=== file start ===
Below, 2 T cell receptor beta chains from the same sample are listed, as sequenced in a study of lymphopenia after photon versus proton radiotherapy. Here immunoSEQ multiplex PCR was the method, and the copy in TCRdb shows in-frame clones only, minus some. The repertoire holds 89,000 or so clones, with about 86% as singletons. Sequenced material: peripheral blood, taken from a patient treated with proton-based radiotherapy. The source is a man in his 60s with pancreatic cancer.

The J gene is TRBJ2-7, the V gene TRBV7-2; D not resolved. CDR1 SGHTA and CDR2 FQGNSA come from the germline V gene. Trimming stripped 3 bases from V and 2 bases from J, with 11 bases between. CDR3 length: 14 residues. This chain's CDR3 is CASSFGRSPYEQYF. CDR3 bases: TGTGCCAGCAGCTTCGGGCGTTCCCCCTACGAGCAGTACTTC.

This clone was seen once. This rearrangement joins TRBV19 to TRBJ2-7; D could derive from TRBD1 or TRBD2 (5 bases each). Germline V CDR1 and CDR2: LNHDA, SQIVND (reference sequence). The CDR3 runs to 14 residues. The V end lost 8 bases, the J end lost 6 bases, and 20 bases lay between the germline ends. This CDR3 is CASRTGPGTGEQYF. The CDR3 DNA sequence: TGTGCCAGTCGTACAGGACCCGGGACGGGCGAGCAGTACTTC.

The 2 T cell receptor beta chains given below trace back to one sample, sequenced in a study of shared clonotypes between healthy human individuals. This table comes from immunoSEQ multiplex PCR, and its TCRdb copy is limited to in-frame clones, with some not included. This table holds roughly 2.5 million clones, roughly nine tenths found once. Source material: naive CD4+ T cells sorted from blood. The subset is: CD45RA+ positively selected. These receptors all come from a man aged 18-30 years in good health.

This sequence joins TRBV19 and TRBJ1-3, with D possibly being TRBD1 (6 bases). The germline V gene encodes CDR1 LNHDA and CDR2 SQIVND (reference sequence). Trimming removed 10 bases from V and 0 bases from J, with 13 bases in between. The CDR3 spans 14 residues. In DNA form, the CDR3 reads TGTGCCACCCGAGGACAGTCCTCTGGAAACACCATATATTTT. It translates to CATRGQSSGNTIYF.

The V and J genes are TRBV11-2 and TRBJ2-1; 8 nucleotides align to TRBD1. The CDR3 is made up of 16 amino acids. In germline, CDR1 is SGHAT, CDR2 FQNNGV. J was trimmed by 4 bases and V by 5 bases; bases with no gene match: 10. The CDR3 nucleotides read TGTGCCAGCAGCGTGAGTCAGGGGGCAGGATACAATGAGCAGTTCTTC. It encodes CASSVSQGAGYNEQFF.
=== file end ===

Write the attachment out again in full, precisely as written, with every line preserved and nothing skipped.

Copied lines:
Below, 2 T cell receptor beta chains from the same sample are listed, as sequenced in a study of lymphopenia after photon versus proton radiotherapy. Here immunoSEQ multiplex PCR was the method, and the copy in TCRdb shows in-frame clones only, minus some. The repertoire holds 89,000 or so clones, with about 86% as singletons. Sequenced material: peripheral blood, taken from a patient treated with proton-based radiotherapy. The source is a man in his 60s with pancreatic cancer.

The J gene is TRBJ2-7, the V gene TRBV7-2; D not resolved. CDR1 SGHTA and CDR2 FQGNSA come from the germline V gene. Trimming stripped 3 bases from V and 2 bases from J, with 11 bases between. CDR3 length: 14 residues. This chain's CDR3 is CASSFGRSPYEQYF. CDR3 bases: TGTGCCAGCAGCTTCGGGCGTTCCCCCTACGAGCAGTACTTC.

This clone was seen once. This rearrangement joins TRBV19 to TRBJ2-7; D could derive from TRBD1 or TRBD2 (5 bases each). Germline V CDR1 and CDR2: LNHDA, SQIVND (reference sequence). The CDR3 runs to 14 residues. The V end lost 8 bases, the J end lost 6 bases, and 20 bases lay between the germline ends. This CDR3 is CASRTGPGTGEQYF. The CDR3 DNA sequence: TGTGCCAGTCGTACAGGACCCGGGACGGGCGAGCAGTACTTC.

The 2 T cell receptor beta chains given below trace back to one sample, sequenced in a study of shared clonotypes between healthy human individuals. This table comes from immunoSEQ multiplex PCR, and its TCRdb copy is limited to in-frame clones, with some not included. This table holds roughly 2.5 million clones, roughly nine tenths found once. Source material: naive CD4+ T cells sorted from blood. The subset is: CD45RA+ positively selected. These receptors all come from a man aged 18-30 years in good health.

This sequence joins TRBV19 and TRBJ1-3, with D possibly being TRBD1 (6 bases). The germline V gene encodes CDR1 LNHDA and CDR2 SQIVND (reference sequence). Trimming removed 10 bases from V and 0 bases from J, with 13 bases in between. The CDR3 spans 14 residues. In DNA form, the CDR3 reads TGTGCCACCCGAGGACAGTCCTCTGGAAACACCATATATTTT. It translates to CATRGQSSGNTIYF.

The V and J genes are TRBV11-2 and TRBJ2-1; 8 nucleotides align to TRBD1. The CDR3 is made up of 16 amino acids. In germline, CDR1 is SGHAT, CDR2 FQNNGV. J was trimmed by 4 bases and V by 5 bases; bases with no gene match: 10. The CDR3 nucleotides read TGTGCCAGCAGCGTGAGTCAGGGGGCAGGATACAATGAGCAGTTCTTC. It encodes CASSVSQGAGYNEQFF.